DERIVATIVES (F&O) #pdf

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SFM
STRATEGIC FINANCIAL
MANAGEMENT
Summary Booklet for
DERIVATIVES
By CA. Gaurav Jain
100% Conceptual Coverage
With Live Trading Session
Complete Coverage of Study Material, Practice
Manual & Previous year Exam Questions
Registration Office:
1/50, Lalita park, Laxmi Nagar – Delhi 92
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Mail Id: gjainca@gmail.com
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CA. Gaurav Jain
Strategic Financial Management
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100% Coverage with PM, SM & RTP
CA. Gaurav Jain
Strategic Financial Management
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100% Coverage with PM, SM & RTP
CA. Gaurav Jain
Strategic Financial Management
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100% Coverage with PM, SM & RTP
CA. Gaurav Jain
Strategic Financial Management
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100% Coverage with PM, SM & RTP
CA. Gaurav Jain
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CA. Gaurav Jain
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DERIVATIVES (FUTURES)
Attempt wise Marks Analysis of Chapter
Attempt Marks
May-11 5
Nov-11 13
May-12 10
Nov-12 0
May-13 8
Nov-13 13
May-14 0
Nov-14 0
May-15 8
Nov-15 8
May-16 0
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Concept No. 1: Introduction
Define Forward Contract, Future Contract.
Forward Contract, In Forward Contract one party agrees to buy, and the counterparty to
sell, a physical asset or a security at a specific price on a specific date in the future. If the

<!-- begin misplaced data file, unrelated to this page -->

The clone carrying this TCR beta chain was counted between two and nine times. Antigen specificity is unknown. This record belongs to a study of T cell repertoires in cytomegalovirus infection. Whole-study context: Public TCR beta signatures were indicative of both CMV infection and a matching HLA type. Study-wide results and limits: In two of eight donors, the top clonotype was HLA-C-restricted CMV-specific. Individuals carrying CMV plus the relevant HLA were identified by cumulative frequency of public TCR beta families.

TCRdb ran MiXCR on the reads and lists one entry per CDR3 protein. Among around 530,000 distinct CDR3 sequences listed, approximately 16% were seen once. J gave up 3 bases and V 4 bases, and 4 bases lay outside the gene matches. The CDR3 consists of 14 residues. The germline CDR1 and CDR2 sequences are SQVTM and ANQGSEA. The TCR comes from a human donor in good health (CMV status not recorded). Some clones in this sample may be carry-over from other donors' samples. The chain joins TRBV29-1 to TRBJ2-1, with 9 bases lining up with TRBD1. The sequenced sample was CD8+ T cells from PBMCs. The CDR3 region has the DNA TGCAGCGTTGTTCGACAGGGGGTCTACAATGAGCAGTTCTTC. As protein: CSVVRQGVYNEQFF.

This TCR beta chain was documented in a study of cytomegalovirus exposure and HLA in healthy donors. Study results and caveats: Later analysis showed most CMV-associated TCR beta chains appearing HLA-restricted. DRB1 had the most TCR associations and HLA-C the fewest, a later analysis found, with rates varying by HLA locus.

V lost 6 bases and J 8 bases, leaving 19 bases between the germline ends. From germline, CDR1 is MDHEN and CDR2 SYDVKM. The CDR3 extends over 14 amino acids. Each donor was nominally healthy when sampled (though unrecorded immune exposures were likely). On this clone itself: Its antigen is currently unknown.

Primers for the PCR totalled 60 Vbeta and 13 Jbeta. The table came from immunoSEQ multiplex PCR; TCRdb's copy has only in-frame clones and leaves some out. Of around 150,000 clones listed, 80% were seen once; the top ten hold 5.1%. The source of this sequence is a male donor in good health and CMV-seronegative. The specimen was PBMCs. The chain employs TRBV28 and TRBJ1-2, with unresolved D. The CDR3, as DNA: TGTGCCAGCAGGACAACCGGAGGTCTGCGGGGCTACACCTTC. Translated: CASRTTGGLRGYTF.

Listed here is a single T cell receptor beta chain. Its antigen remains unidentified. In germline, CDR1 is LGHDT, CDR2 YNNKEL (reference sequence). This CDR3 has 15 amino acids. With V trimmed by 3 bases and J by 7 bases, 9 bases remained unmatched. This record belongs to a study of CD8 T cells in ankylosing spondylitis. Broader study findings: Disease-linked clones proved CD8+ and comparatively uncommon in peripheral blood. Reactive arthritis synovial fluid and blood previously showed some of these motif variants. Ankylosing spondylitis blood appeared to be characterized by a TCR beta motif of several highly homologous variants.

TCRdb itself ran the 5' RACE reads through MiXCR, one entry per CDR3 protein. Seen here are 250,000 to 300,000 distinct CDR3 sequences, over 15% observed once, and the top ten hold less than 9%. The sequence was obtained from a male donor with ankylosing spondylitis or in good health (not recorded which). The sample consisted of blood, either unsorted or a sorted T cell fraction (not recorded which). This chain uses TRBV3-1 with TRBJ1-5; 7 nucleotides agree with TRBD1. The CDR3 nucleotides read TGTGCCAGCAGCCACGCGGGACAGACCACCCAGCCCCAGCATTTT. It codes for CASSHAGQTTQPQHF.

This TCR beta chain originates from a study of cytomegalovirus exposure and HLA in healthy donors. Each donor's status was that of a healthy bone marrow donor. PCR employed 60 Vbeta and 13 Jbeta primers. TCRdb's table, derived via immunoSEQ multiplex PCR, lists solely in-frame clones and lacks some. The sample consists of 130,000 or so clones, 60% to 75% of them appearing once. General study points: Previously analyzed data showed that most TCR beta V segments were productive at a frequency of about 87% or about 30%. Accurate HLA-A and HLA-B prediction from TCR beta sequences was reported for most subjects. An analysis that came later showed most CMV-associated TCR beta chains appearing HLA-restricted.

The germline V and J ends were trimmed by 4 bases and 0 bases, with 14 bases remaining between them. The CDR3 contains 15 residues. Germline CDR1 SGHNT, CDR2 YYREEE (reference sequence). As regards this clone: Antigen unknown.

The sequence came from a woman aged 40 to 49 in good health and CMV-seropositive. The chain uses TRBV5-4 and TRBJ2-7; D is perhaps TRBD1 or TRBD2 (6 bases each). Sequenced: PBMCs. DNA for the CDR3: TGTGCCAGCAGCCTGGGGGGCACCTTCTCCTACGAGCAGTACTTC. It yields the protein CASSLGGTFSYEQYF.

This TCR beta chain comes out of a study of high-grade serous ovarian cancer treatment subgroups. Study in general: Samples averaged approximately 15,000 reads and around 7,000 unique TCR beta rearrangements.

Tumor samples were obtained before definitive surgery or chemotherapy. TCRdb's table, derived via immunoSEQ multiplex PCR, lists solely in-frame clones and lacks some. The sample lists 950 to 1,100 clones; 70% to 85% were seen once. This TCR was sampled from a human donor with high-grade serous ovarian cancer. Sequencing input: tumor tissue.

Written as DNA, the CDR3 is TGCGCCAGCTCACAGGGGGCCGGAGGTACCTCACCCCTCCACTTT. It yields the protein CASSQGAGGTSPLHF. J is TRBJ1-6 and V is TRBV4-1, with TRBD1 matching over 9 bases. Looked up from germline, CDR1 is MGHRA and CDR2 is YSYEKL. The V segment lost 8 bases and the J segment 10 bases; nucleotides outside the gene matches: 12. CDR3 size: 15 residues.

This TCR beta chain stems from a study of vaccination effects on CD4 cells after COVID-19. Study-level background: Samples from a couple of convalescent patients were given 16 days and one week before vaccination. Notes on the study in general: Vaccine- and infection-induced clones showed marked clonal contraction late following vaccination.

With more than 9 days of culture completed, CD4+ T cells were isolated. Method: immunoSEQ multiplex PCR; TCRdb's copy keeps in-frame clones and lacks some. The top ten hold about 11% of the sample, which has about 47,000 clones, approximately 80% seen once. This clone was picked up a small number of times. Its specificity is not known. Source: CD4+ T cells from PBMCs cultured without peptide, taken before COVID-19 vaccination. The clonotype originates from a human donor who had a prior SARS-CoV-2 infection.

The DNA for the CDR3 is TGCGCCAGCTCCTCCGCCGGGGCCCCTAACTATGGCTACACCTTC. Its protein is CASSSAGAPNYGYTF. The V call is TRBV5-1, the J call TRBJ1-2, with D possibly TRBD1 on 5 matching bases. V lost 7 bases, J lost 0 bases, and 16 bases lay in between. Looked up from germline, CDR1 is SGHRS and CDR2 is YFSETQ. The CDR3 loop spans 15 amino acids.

future price of the assets increases, the buyer(at the older, lower price) has a gain, and the
seller a loss.
Futures Contract is a standardized and exchange-traded. The main difference with
forwards are that futures are traded in an active secondary market, are regulated, backed
by the clearing house and require a daily settlement of gains and losses.
Future Contracts differ from Forward Contracts in the following ways:
Futures contracts trade on organized exchange. Forwards are private contracts and do
not trade.
DERIVATIVES
Exchange Traded
Future
Contract
Option
Contract
OTC
Derivatives
Forward
Contract
FRA
Cap, Floor &
Collar
Interest
Rate Swap
Currency
Swap
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Future contracts are highly standardized. Forwards are customized contracts satisfying
the needs of the parties involved.
A single clearinghouse is the counterparty to all futures contracts. Forwards are contract
with the originating counterparty.
The government regulates future markets. Forward contracts are usually not regulated.
Concept No. 2: How Future Contract can be terminated at or prior to expiration?
A short can terminate the contract by delivering the goods, and a long can terminate the